Psychological Medicine

Original Articles

Immigration to the USA and risk for mood and anxiety disorders: variation by origin and age at immigration

J. Breslaua1 c1, G. Borgesa2, Y. Hagara3, D. Tancredia4 and S. Gilmana5

a1 University of California, Davis, School of Medicine, Department of Internal Medicine, Center for Reducing Health Disparities, Sacramento, CA, USA

a2 Instituto Nacional de Psiquiatria, Mexico City, Mexico

a3 University of California, Davis, School of Medicine, Department of Public Health Sciences, Davis, CA, USA

a4 University of California, Davis, School of Medicine, Department of Pediatrics, Davis, CA, USA

a5 Departments of Society, Human Development, and Health, and Epidemiology, Harvard School of Public Health, Boston, MA, USA

Abstract

Background Risk for mood and anxiety disorders associated with US-nativity may vary across immigrant groups.

Method Using data from the National Epidemiological Study of Alcohol and Related Conditions (NESARC), we examined the association of lifetime risk for mood and anxiety disorders with US-nativity and age at immigration across seven subgroups of the US population defined by country or region of ancestral origin: Mexico, Puerto-Rico, Cuba, Central and South America, Western Europe, Eastern Europe, and Africa and the Caribbean. Discrete time survival models were used to compare lifetime risk between the US-born, immigrants who arrived in the USA prior to the age of 13 years and immigrants who arrived in the USA at the age of 13 years or older.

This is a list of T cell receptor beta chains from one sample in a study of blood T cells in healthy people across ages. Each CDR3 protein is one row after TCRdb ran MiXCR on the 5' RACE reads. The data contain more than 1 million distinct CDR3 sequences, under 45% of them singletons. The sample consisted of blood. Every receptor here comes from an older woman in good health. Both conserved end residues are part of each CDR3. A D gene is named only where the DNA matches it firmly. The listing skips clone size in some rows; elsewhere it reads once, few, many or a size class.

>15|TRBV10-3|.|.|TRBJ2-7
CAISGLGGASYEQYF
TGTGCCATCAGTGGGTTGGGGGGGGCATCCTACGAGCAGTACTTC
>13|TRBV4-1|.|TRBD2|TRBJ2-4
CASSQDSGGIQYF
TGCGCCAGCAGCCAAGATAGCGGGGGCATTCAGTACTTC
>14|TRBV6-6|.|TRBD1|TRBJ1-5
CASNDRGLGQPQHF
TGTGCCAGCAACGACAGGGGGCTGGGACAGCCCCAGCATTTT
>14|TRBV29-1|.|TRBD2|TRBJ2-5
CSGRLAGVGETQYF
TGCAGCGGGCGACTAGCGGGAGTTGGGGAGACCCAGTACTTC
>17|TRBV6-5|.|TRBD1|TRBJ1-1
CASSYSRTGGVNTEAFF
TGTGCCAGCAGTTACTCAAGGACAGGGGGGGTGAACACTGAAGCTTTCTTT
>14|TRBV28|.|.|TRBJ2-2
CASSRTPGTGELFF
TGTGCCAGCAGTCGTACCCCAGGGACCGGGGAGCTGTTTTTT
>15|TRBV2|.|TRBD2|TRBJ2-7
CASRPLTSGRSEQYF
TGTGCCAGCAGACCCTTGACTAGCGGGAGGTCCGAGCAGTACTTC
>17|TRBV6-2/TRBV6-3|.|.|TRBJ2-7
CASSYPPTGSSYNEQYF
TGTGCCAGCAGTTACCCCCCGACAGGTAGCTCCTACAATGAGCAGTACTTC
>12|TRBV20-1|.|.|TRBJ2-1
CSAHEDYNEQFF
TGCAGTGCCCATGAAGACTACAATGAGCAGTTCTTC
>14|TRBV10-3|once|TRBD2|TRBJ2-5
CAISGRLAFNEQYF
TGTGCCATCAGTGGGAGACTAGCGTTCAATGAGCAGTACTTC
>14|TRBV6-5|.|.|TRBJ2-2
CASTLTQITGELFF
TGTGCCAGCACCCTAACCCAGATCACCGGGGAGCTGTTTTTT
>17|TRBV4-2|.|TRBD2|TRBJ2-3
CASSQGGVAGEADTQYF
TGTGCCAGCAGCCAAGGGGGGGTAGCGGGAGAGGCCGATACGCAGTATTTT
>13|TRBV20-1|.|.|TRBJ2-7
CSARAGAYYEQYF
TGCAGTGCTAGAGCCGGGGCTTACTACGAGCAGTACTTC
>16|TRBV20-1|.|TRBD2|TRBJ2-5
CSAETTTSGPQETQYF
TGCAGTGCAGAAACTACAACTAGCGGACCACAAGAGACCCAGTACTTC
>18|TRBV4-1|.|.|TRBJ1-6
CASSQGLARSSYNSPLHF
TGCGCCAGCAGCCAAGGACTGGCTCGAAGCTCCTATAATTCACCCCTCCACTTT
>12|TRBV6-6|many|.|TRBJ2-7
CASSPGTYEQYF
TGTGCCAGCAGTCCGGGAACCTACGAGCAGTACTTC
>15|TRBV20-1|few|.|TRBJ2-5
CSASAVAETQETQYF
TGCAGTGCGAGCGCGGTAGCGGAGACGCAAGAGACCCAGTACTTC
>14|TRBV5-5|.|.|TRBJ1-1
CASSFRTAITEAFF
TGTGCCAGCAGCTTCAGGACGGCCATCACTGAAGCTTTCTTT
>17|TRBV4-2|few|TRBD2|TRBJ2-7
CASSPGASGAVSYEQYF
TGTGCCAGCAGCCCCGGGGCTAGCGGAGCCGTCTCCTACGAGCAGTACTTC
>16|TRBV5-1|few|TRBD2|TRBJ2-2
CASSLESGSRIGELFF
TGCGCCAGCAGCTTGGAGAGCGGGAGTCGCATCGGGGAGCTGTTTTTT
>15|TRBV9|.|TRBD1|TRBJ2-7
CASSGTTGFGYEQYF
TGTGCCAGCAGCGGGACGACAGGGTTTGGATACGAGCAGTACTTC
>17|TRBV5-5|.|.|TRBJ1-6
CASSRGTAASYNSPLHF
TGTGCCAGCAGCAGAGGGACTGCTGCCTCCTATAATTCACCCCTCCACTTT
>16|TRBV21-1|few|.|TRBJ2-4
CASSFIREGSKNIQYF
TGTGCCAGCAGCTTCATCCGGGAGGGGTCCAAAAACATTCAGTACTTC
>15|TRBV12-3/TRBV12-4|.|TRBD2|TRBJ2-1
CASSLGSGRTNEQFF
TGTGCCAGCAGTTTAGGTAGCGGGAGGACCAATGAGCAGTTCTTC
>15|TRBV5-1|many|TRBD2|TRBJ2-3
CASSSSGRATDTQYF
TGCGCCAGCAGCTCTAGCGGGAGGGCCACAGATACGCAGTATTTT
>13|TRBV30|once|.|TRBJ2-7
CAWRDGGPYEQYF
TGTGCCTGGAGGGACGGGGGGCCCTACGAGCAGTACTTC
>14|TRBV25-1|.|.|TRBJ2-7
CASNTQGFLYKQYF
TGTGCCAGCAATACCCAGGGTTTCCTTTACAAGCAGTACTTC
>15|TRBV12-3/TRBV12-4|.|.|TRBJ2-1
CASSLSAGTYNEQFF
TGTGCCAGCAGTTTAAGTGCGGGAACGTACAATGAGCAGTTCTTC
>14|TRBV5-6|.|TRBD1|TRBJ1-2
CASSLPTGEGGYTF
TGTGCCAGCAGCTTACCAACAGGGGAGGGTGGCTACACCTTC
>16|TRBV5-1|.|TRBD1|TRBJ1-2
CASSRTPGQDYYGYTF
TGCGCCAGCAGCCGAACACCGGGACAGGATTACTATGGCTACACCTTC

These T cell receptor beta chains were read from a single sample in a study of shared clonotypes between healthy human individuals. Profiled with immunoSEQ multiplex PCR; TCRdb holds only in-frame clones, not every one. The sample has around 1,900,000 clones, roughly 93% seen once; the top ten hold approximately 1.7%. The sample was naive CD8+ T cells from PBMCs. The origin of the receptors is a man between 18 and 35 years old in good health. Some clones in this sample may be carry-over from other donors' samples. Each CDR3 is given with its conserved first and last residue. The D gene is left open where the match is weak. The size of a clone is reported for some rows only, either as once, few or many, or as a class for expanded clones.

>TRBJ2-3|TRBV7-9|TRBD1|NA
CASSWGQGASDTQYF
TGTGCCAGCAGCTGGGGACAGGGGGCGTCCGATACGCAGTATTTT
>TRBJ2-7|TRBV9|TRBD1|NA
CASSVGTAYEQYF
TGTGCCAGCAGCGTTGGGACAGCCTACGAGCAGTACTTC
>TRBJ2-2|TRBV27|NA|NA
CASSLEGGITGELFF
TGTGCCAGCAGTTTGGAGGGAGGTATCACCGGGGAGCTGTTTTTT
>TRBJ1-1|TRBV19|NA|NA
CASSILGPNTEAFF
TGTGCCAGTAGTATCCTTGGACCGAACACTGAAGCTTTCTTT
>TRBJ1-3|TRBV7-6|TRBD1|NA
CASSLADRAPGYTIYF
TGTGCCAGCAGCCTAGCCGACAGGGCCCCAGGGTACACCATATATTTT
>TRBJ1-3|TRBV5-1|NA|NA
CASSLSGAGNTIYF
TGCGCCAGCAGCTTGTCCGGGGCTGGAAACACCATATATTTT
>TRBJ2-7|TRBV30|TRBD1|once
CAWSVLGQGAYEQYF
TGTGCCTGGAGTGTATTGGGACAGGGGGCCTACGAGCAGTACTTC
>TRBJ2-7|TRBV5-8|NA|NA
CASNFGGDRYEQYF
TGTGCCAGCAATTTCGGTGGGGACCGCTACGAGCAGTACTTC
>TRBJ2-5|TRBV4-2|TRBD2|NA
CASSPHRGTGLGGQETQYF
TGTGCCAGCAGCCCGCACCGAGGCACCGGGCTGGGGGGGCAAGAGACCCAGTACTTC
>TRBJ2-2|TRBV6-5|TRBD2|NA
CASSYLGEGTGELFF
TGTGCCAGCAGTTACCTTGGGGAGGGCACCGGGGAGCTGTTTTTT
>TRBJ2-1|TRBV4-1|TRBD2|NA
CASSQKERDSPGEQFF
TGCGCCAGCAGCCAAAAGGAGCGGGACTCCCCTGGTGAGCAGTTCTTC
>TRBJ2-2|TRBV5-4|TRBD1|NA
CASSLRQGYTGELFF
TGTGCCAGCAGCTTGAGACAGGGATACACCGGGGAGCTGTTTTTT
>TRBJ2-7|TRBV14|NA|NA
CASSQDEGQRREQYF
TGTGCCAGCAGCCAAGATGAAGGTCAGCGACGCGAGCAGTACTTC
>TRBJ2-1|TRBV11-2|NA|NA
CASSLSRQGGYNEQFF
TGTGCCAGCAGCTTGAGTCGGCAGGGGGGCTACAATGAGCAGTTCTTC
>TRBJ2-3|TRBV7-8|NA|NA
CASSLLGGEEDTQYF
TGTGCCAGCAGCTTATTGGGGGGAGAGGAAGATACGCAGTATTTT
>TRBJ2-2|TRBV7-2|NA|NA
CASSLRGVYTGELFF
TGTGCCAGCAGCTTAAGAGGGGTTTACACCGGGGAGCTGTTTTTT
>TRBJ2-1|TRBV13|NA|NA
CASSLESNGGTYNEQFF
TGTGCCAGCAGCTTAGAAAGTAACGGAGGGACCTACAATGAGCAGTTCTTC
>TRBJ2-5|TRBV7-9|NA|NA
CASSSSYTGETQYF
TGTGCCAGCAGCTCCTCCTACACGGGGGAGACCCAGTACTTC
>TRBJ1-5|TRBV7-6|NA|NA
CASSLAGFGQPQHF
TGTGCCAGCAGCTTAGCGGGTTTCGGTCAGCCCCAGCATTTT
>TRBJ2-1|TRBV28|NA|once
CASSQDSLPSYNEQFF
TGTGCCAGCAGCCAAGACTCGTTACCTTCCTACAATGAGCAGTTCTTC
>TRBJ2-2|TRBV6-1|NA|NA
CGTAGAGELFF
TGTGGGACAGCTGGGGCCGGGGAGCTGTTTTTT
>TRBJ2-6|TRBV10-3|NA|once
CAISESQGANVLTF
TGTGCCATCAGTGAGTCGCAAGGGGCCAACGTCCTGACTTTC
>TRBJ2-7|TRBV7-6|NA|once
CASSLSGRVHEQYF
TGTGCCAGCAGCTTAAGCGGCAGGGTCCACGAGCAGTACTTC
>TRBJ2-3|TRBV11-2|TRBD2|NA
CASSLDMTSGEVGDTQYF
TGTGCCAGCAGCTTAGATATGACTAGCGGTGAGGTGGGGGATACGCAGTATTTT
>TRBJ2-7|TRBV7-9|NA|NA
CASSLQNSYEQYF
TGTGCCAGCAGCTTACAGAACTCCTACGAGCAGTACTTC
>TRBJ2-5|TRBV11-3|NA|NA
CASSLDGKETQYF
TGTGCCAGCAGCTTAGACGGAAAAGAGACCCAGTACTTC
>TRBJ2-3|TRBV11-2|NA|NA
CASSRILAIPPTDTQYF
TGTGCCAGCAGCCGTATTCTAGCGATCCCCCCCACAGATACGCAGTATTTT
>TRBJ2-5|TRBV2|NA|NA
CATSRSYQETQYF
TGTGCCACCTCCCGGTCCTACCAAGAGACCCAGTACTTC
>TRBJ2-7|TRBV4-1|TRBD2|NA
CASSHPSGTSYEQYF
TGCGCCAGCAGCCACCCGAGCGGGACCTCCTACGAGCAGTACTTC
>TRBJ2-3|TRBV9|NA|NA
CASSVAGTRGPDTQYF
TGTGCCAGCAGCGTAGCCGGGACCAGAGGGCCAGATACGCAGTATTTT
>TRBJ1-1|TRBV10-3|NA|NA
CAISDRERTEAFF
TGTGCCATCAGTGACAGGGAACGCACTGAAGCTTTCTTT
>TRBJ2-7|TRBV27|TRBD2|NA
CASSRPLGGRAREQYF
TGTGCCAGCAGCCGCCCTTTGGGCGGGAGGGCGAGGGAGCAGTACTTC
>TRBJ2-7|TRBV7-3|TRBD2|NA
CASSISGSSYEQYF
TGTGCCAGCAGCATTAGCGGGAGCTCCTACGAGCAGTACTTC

Results The association of risk for mood and anxiety disorders with US-nativity varies significantly across ancestral origin groups (p<0.001). Among people from Mexico, Eastern Europe, and Africa or the Caribbean, risk for disorders is lower relative to the US-born among immigrants who arrived at the age of 13 years or higher (odds ratios in the range 0.34–0.49) but not among immigrants who arrived prior to the age of 13 years. There is no association between US-nativity and risk for disorder among people from Western Europe and Puerto Rico.

Conclusions Low risk among immigrants relative to the US-born is limited to groups among whom risk for mood and anxiety disorder is low in immigrants who spent their pre-adolescent years outside of the USA.

(Received May 17 2008)

(Revised August 29 2008)

(Accepted September 22 2008)

(Online publication November 12 2008)

Correspondence

c1 Address for correspondence: J. Breslau, Ph.D., Sc.D., University of California, Davis, School of Medicine, Department of Internal Medicine, Center for Reducing Health Disparities, 2921 Stockton Blvd., Sacramento, CA 95817, USA. (Email: jabreslau@ucdavis.edu)

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